It's almost hard to believe, but Apple (NASDAQ:AAPL) is now facing questions related to its iconic iPhone line after its last earnings report. Although the company reported unit sales up 35% on a year-over-year basis, and revenue up 59%, many were disappointed with its 47.5 million shipments, as analysts expected Cupertino would sell 48.8 million units.
Still, such is the insane world of Wall Street, where companies are punished for not attaining goals set by outsiders. Instead of being happy with Apple's iPhone sales growth, missing analyst expectations by a mere 3%, the company's stock dropped 7% in the after-hours markets.
When compared to the overall market, however, Apple is doing just fine. According to Strategy Analytics, Apple is growing its market share in the smartphone industry. Here's the data company's report on second-quarter smartphone sales:
|Vendor||Q2 '14 Shipments||Q2 '14 Market Share||Q2 '15 Shipments||Q2 '15 Market Share|
Apple's growing market share, while Microsoft and Samsung are not
While the actual shipments from Apple were already known, the story here is Apple's market-share growth. As compared to the entire industry that grew sales from 428 million in the second quarter of 2014 to 434.6 million in the current quarter -- good for a growth rate of 1.5% (more on this later) -- Apple grew its market share by growing its units-shipped figure by 35%. It appears that Apple stole market share from two big competitors: high-end competitor Samsung (NASDAQOTH:SSNLF), and Windows Phone purveyor Microsoft (NASDAQ:MSFT).
Recently, both companies have acknowledged struggles with their mobile-phone businesses. Earlier, Microsoft took a huge $7.6 billion writedown in its mobile business, as new CEO Satya Nadella moves away from former CEO Steve Ballmer's vision of being a devices and services company. In Samsung's second-quarter results, the company reported a 37% year-over-year operating profit drop in its mobile division. Both companies witnessed year-on-year market share drops where the other listed vendors grew those figures.
Something all parties should watch
While I feel Apple's sell-off was incredibly irrational, Strategy Analytics' data does point to a larger concern many voiced during Apple's earnings -- slowing growth rates in the overall market. As previously mentioned, the growth rate in Strategy Analytics' data is only 1.5%, a slightly disconcerting rate -- especially when compared to the high-growth rates in mobile phone growth during the past decade or so. The risk to Apple investors, as well as every company within this industry, is that a slowing market will eventually hit the company's bottom line as it is hard to swim against the tide.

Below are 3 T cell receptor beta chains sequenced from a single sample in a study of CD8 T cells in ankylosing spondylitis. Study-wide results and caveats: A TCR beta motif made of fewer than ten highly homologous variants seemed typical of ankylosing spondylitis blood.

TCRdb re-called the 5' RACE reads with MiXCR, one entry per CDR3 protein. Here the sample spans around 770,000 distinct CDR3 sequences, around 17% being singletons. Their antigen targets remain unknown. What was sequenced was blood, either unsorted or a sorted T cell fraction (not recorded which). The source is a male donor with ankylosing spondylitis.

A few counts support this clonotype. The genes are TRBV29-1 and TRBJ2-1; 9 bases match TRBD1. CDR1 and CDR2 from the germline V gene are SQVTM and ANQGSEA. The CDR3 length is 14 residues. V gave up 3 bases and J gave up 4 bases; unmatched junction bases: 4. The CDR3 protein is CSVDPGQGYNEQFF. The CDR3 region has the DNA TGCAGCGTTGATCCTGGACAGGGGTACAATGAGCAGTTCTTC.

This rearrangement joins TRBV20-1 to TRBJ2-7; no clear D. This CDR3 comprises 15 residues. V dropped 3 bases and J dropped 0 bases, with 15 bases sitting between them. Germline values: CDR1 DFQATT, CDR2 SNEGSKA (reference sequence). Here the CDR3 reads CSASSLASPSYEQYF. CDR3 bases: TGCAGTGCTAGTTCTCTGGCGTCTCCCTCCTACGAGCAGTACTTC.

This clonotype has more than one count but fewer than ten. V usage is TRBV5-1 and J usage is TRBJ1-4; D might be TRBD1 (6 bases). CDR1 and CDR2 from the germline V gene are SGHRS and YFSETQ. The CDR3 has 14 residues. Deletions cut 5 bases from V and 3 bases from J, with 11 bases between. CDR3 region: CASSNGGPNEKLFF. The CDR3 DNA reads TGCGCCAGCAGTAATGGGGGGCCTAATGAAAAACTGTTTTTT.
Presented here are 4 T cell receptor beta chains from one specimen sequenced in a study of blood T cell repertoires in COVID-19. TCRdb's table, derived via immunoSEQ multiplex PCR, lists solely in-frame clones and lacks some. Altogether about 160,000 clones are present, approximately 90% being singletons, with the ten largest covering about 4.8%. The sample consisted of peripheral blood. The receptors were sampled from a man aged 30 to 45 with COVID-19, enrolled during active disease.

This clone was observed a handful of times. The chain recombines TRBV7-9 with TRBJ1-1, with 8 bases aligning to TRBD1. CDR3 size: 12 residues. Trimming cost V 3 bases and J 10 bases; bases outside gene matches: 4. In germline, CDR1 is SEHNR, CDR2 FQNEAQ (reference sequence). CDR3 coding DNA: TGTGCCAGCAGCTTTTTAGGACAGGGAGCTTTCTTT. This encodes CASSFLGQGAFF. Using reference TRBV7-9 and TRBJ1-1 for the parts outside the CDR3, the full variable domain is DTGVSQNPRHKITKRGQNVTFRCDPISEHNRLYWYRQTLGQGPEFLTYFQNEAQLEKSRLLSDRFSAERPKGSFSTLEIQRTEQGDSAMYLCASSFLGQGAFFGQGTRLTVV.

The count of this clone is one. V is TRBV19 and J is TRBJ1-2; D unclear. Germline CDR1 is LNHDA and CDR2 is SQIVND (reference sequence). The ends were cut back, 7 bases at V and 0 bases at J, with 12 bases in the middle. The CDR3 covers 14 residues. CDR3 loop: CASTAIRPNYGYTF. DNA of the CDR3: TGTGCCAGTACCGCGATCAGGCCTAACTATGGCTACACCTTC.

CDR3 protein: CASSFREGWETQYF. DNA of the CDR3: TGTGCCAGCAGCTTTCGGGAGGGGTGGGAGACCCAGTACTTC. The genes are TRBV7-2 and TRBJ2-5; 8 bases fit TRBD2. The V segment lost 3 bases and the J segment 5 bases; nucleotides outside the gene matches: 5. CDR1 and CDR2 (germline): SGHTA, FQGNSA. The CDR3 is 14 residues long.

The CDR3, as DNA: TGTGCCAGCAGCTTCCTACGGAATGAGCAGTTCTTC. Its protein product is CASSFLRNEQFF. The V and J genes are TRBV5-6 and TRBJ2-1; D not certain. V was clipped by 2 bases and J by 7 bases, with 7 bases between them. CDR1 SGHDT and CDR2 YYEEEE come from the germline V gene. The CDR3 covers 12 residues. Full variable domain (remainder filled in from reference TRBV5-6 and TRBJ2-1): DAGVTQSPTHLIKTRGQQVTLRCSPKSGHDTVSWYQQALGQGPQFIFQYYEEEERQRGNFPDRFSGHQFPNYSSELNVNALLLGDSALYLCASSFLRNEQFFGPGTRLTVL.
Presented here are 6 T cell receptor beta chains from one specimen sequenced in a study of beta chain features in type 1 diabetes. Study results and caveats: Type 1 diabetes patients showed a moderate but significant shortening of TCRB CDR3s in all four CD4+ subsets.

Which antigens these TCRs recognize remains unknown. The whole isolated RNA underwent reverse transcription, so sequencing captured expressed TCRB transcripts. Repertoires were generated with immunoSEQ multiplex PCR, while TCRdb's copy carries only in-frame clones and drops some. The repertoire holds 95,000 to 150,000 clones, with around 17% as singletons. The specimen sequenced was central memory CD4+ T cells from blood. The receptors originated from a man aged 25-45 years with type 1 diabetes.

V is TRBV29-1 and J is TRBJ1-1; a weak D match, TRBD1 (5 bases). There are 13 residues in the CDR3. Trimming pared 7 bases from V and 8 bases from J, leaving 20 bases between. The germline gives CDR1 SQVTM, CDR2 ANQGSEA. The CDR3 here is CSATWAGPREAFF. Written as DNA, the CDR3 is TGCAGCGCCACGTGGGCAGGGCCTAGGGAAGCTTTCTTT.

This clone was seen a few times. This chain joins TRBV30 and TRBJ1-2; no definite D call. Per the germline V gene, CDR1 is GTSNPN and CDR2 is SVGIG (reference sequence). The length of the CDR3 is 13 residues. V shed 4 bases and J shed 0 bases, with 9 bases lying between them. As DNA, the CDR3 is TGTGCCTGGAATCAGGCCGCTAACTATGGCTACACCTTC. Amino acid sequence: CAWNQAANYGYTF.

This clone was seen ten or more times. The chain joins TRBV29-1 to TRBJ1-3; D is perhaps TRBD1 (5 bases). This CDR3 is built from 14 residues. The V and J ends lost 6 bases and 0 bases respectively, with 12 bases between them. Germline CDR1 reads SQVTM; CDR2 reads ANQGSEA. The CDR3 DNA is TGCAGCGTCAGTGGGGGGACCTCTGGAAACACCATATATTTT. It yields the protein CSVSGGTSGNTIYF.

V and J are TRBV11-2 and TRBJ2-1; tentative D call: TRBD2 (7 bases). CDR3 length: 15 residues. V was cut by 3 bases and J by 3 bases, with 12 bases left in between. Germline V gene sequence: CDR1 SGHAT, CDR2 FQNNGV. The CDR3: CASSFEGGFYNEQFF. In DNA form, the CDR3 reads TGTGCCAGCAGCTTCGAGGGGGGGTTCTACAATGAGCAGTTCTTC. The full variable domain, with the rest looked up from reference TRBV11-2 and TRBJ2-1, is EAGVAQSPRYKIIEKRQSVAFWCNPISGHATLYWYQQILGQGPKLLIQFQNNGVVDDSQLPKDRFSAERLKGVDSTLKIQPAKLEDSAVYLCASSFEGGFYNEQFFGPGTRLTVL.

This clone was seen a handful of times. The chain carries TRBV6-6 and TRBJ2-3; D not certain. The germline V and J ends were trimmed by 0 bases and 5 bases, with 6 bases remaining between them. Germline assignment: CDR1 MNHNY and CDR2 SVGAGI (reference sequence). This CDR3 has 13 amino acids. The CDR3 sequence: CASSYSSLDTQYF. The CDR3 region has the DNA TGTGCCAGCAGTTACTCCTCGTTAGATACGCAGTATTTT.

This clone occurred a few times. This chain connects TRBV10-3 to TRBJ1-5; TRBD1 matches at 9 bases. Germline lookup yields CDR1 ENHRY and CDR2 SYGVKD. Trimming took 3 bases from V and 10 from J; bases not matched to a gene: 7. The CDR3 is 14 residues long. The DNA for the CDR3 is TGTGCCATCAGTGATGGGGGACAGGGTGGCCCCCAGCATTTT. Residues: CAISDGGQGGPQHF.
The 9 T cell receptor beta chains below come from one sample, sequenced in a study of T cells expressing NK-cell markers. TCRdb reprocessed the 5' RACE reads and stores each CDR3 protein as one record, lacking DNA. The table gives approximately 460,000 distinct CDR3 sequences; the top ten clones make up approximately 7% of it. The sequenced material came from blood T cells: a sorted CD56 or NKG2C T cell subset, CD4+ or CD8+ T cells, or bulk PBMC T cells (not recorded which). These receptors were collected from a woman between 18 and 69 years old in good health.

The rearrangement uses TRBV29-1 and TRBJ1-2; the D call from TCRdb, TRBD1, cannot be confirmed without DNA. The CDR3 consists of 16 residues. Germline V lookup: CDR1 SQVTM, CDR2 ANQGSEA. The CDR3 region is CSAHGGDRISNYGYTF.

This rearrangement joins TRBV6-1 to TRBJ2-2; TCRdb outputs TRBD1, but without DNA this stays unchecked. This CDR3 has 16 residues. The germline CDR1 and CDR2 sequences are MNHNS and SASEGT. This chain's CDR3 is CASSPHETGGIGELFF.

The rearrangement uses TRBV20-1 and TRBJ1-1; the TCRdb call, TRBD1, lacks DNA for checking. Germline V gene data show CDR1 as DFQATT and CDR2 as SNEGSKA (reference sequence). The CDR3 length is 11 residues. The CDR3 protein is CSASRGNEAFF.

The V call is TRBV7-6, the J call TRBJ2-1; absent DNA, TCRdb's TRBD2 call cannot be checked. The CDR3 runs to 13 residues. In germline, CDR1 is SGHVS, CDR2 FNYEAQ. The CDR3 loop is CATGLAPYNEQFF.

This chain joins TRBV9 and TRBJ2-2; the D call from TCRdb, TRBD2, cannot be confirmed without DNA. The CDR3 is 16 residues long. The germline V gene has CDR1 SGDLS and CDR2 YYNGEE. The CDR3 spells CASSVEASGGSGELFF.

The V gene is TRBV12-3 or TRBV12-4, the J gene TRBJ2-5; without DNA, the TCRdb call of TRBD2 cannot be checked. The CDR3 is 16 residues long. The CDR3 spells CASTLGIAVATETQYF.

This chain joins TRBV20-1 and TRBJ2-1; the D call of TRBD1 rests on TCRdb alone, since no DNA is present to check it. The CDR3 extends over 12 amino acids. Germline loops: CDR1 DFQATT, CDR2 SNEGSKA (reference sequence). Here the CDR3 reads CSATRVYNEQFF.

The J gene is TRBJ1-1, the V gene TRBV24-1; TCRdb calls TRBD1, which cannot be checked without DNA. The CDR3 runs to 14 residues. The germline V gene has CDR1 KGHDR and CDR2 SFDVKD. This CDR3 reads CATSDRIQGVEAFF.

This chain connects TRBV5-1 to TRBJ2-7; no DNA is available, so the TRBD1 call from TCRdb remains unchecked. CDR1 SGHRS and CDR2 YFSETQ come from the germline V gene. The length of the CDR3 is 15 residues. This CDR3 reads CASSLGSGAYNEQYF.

Between Samsung, Microsoft, and Apple, the one that is probably the most affected by this slowdown is currently Samsung. The company is an electronics conglomerate, but unlike Microsoft, a large portion of its revenue and profit is directly attributable to its mobile-phone business. Microsoft's devices are such a small part of its revenue haul that any future demand decreases are probably inconsequential for the company. The big hit for Microsoft was this quarter's writedown, and that is now out of the way.
To be fair to the bears, Apple probably has the most to lose if demand for its iconic iPhone slows in conjunction with the overall market. During the past three quarters, more than 60% of its revenue has been derived by this single product. But as Apple's earnings and Strategy Analytics' data shows, Apple has grown units sold by 35% and revenue by 59% on a year-over-year basis, while overall units have increased by just 1.5%.
Apple can continue to grow, even if the market slows, by stealing market share. And that appears to be what Cupertino's doing.
Jamal Carnette owns shares of Apple. The Motley Fool recommends Apple. The Motley Fool owns shares of Apple and Microsoft. Try any of our Foolish newsletter services free for 30 days. We Fools may not all hold the same opinions, but we all believe that considering a diverse range of insights makes us better investors. The Motley Fool has a disclosure policy.